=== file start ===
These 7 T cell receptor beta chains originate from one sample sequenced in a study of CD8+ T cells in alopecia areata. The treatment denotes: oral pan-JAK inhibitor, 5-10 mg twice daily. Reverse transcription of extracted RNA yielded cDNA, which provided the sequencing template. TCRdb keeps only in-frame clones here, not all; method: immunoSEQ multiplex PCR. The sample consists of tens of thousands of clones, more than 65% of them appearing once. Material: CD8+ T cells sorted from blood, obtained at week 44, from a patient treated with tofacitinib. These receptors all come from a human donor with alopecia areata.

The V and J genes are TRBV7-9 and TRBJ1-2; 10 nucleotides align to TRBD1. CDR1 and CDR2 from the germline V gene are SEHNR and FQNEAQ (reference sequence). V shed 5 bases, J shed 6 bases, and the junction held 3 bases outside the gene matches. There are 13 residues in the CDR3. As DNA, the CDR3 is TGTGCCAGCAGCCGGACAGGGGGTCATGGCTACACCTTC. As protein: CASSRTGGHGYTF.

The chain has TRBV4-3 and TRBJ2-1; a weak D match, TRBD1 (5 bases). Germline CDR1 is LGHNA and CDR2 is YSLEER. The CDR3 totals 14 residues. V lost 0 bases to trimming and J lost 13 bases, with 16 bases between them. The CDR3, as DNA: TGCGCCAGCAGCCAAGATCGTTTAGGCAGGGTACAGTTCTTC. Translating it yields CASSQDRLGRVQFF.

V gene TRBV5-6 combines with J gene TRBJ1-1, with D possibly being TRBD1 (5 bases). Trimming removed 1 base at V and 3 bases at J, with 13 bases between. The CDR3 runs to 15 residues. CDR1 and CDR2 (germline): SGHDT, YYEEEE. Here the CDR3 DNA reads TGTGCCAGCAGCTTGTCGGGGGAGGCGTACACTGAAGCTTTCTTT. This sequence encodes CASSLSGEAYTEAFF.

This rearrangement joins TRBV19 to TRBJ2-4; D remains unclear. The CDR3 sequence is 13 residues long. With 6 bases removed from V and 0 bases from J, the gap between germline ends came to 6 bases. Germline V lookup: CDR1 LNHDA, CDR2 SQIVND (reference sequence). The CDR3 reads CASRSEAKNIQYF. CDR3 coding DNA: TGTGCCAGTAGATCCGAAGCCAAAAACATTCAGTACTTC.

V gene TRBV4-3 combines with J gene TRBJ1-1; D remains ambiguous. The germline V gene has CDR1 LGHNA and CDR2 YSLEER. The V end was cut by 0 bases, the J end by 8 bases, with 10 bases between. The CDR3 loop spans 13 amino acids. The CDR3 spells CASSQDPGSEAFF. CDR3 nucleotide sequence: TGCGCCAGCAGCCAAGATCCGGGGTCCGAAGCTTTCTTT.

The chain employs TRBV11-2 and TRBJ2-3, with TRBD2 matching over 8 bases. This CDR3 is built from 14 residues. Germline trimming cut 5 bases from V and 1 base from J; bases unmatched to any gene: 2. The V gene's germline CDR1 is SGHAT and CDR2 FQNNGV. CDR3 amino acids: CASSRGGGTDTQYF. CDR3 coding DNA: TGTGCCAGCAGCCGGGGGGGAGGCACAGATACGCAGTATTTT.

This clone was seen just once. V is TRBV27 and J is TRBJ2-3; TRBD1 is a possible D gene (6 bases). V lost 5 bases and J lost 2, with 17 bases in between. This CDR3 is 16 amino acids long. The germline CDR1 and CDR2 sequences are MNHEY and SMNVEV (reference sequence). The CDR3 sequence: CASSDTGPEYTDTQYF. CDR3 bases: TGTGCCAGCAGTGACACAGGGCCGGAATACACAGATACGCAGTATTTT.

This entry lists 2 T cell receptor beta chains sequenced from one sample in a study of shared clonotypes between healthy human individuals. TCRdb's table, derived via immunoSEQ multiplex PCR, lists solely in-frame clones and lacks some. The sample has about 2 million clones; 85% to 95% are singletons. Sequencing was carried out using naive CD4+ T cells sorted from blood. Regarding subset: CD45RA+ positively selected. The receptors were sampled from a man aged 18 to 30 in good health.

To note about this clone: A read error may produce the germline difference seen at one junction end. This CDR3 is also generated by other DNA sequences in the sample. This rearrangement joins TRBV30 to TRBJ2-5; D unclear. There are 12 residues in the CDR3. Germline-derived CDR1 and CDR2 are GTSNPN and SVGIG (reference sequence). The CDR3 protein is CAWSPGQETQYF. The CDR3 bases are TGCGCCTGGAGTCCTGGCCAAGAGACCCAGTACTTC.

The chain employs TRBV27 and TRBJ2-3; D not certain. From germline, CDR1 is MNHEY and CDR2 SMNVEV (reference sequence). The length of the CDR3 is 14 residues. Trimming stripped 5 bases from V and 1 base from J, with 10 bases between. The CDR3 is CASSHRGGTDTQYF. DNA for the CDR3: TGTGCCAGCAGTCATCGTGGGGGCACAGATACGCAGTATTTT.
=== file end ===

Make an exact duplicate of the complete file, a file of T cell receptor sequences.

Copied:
These 7 T cell receptor beta chains originate from one sample sequenced in a study of CD8+ T cells in alopecia areata. The treatment denotes: oral pan-JAK inhibitor, 5-10 mg twice daily. Reverse transcription of extracted RNA yielded cDNA, which provided the sequencing template. TCRdb keeps only in-frame clones here, not all; method: immunoSEQ multiplex PCR. The sample consists of tens of thousands of clones, more than 65% of them appearing once. Material: CD8+ T cells sorted from blood, obtained at week 44, from a patient treated with tofacitinib. These receptors all come from a human donor with alopecia areata.

The V and J genes are TRBV7-9 and TRBJ1-2; 10 nucleotides align to TRBD1. CDR1 and CDR2 from the germline V gene are SEHNR and FQNEAQ (reference sequence). V shed 5 bases, J shed 6 bases, and the junction held 3 bases outside the gene matches. There are 13 residues in the CDR3. As DNA, the CDR3 is TGTGCCAGCAGCCGGACAGGGGGTCATGGCTACACCTTC. As protein: CASSRTGGHGYTF.

The chain has TRBV4-3 and TRBJ2-1; a weak D match, TRBD1 (5 bases). Germline CDR1 is LGHNA and CDR2 is YSLEER. The CDR3 totals 14 residues. V lost 0 bases to trimming and J lost 13 bases, with 16 bases between them. The CDR3, as DNA: TGCGCCAGCAGCCAAGATCGTTTAGGCAGGGTACAGTTCTTC. Translating it yields CASSQDRLGRVQFF.

V gene TRBV5-6 combines with J gene TRBJ1-1, with D possibly being TRBD1 (5 bases). Trimming removed 1 base at V and 3 bases at J, with 13 bases between. The CDR3 runs to 15 residues. CDR1 and CDR2 (germline): SGHDT, YYEEEE. Here the CDR3 DNA reads TGTGCCAGCAGCTTGTCGGGGGAGGCGTACACTGAAGCTTTCTTT. This sequence encodes CASSLSGEAYTEAFF.

This rearrangement joins TRBV19 to TRBJ2-4; D remains unclear. The CDR3 sequence is 13 residues long. With 6 bases removed from V and 0 bases from J, the gap between germline ends came to 6 bases. Germline V lookup: CDR1 LNHDA, CDR2 SQIVND (reference sequence). The CDR3 reads CASRSEAKNIQYF. CDR3 coding DNA: TGTGCCAGTAGATCCGAAGCCAAAAACATTCAGTACTTC.

V gene TRBV4-3 combines with J gene TRBJ1-1; D remains ambiguous. The germline V gene has CDR1 LGHNA and CDR2 YSLEER. The V end was cut by 0 bases, the J end by 8 bases, with 10 bases between. The CDR3 loop spans 13 amino acids. The CDR3 spells CASSQDPGSEAFF. CDR3 nucleotide sequence: TGCGCCAGCAGCCAAGATCCGGGGTCCGAAGCTTTCTTT.

The chain employs TRBV11-2 and TRBJ2-3, with TRBD2 matching over 8 bases. This CDR3 is built from 14 residues. Germline trimming cut 5 bases from V and 1 base from J; bases unmatched to any gene: 2. The V gene's germline CDR1 is SGHAT and CDR2 FQNNGV. CDR3 amino acids: CASSRGGGTDTQYF. CDR3 coding DNA: TGTGCCAGCAGCCGGGGGGGAGGCACAGATACGCAGTATTTT.

This clone was seen just once. V is TRBV27 and J is TRBJ2-3; TRBD1 is a possible D gene (6 bases). V lost 5 bases and J lost 2, with 17 bases in between. This CDR3 is 16 amino acids long. The germline CDR1 and CDR2 sequences are MNHEY and SMNVEV (reference sequence). The CDR3 sequence: CASSDTGPEYTDTQYF. CDR3 bases: TGTGCCAGCAGTGACACAGGGCCGGAATACACAGATACGCAGTATTTT.

This entry lists 2 T cell receptor beta chains sequenced from one sample in a study of shared clonotypes between healthy human individuals. TCRdb's table, derived via immunoSEQ multiplex PCR, lists solely in-frame clones and lacks some. The sample has about 2 million clones; 85% to 95% are singletons. Sequencing was carried out using naive CD4+ T cells sorted from blood. Regarding subset: CD45RA+ positively selected. The receptors were sampled from a man aged 18 to 30 in good health.

To note about this clone: A read error may produce the germline difference seen at one junction end. This CDR3 is also generated by other DNA sequences in the sample. This rearrangement joins TRBV30 to TRBJ2-5; D unclear. There are 12 residues in the CDR3. Germline-derived CDR1 and CDR2 are GTSNPN and SVGIG (reference sequence). The CDR3 protein is CAWSPGQETQYF. The CDR3 bases are TGCGCCTGGAGTCCTGGCCAAGAGACCCAGTACTTC.

The chain employs TRBV27 and TRBJ2-3; D not certain. From germline, CDR1 is MNHEY and CDR2 SMNVEV (reference sequence). The length of the CDR3 is 14 residues. Trimming stripped 5 bases from V and 1 base from J, with 10 bases between. The CDR3 is CASSHRGGTDTQYF. DNA for the CDR3: TGTGCCAGCAGTCATCGTGGGGGCACAGATACGCAGTATTTT.